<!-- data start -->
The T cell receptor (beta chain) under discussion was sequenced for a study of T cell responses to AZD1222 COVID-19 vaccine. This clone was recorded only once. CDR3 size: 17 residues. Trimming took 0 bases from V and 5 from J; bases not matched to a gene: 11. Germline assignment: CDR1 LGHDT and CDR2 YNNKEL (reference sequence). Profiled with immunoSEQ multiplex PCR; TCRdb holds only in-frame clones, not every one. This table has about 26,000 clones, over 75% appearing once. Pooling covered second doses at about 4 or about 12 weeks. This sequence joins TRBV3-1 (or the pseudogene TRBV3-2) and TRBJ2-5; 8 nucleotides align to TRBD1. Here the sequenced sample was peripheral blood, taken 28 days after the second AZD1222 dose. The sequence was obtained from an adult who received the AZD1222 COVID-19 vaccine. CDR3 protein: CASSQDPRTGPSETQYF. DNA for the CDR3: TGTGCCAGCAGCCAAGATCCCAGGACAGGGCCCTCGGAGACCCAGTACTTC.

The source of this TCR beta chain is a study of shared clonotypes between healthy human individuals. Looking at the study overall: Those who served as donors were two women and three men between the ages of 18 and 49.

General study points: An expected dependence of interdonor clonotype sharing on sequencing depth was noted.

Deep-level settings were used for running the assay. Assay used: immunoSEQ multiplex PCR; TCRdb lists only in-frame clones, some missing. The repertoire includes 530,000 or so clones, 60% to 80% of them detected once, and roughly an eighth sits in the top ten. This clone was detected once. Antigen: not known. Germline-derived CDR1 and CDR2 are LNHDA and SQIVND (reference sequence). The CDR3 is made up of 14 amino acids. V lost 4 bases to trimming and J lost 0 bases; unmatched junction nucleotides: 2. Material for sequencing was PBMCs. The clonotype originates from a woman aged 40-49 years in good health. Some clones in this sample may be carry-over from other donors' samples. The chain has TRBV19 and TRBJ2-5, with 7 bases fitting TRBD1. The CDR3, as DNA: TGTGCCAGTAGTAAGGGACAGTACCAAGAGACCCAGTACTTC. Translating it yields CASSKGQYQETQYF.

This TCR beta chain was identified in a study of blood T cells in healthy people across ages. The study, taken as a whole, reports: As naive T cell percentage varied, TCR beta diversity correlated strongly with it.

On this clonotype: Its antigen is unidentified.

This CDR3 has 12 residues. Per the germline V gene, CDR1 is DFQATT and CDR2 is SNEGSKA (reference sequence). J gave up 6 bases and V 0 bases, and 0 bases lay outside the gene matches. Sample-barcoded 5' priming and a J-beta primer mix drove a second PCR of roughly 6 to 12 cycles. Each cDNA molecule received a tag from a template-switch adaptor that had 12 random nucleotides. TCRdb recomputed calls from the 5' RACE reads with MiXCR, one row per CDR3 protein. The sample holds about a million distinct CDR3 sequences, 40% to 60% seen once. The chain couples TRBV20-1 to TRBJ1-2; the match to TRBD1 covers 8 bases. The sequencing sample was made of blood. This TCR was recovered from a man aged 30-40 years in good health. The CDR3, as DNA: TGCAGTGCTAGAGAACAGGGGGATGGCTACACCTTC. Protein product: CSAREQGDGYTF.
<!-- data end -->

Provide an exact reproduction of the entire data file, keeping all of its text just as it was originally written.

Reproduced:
The T cell receptor (beta chain) under discussion was sequenced for a study of T cell responses to AZD1222 COVID-19 vaccine. This clone was recorded only once. CDR3 size: 17 residues. Trimming took 0 bases from V and 5 from J; bases not matched to a gene: 11. Germline assignment: CDR1 LGHDT and CDR2 YNNKEL (reference sequence). Profiled with immunoSEQ multiplex PCR; TCRdb holds only in-frame clones, not every one. This table has about 26,000 clones, over 75% appearing once. Pooling covered second doses at about 4 or about 12 weeks. This sequence joins TRBV3-1 (or the pseudogene TRBV3-2) and TRBJ2-5; 8 nucleotides align to TRBD1. Here the sequenced sample was peripheral blood, taken 28 days after the second AZD1222 dose. The sequence was obtained from an adult who received the AZD1222 COVID-19 vaccine. CDR3 protein: CASSQDPRTGPSETQYF. DNA for the CDR3: TGTGCCAGCAGCCAAGATCCCAGGACAGGGCCCTCGGAGACCCAGTACTTC.

The source of this TCR beta chain is a study of shared clonotypes between healthy human individuals. Looking at the study overall: Those who served as donors were two women and three men between the ages of 18 and 49.

General study points: An expected dependence of interdonor clonotype sharing on sequencing depth was noted.

Deep-level settings were used for running the assay. Assay used: immunoSEQ multiplex PCR; TCRdb lists only in-frame clones, some missing. The repertoire includes 530,000 or so clones, 60% to 80% of them detected once, and roughly an eighth sits in the top ten. This clone was detected once. Antigen: not known. Germline-derived CDR1 and CDR2 are LNHDA and SQIVND (reference sequence). The CDR3 is made up of 14 amino acids. V lost 4 bases to trimming and J lost 0 bases; unmatched junction nucleotides: 2. Material for sequencing was PBMCs. The clonotype originates from a woman aged 40-49 years in good health. Some clones in this sample may be carry-over from other donors' samples. The chain has TRBV19 and TRBJ2-5, with 7 bases fitting TRBD1. The CDR3, as DNA: TGTGCCAGTAGTAAGGGACAGTACCAAGAGACCCAGTACTTC. Translating it yields CASSKGQYQETQYF.

This TCR beta chain was identified in a study of blood T cells in healthy people across ages. The study, taken as a whole, reports: As naive T cell percentage varied, TCR beta diversity correlated strongly with it.

On this clonotype: Its antigen is unidentified.

This CDR3 has 12 residues. Per the germline V gene, CDR1 is DFQATT and CDR2 is SNEGSKA (reference sequence). J gave up 6 bases and V 0 bases, and 0 bases lay outside the gene matches. Sample-barcoded 5' priming and a J-beta primer mix drove a second PCR of roughly 6 to 12 cycles. Each cDNA molecule received a tag from a template-switch adaptor that had 12 random nucleotides. TCRdb recomputed calls from the 5' RACE reads with MiXCR, one row per CDR3 protein. The sample holds about a million distinct CDR3 sequences, 40% to 60% seen once. The chain couples TRBV20-1 to TRBJ1-2; the match to TRBD1 covers 8 bases. The sequencing sample was made of blood. This TCR was recovered from a man aged 30-40 years in good health. The CDR3, as DNA: TGCAGTGCTAGAGAACAGGGGGATGGCTACACCTTC. Protein product: CSAREQGDGYTF.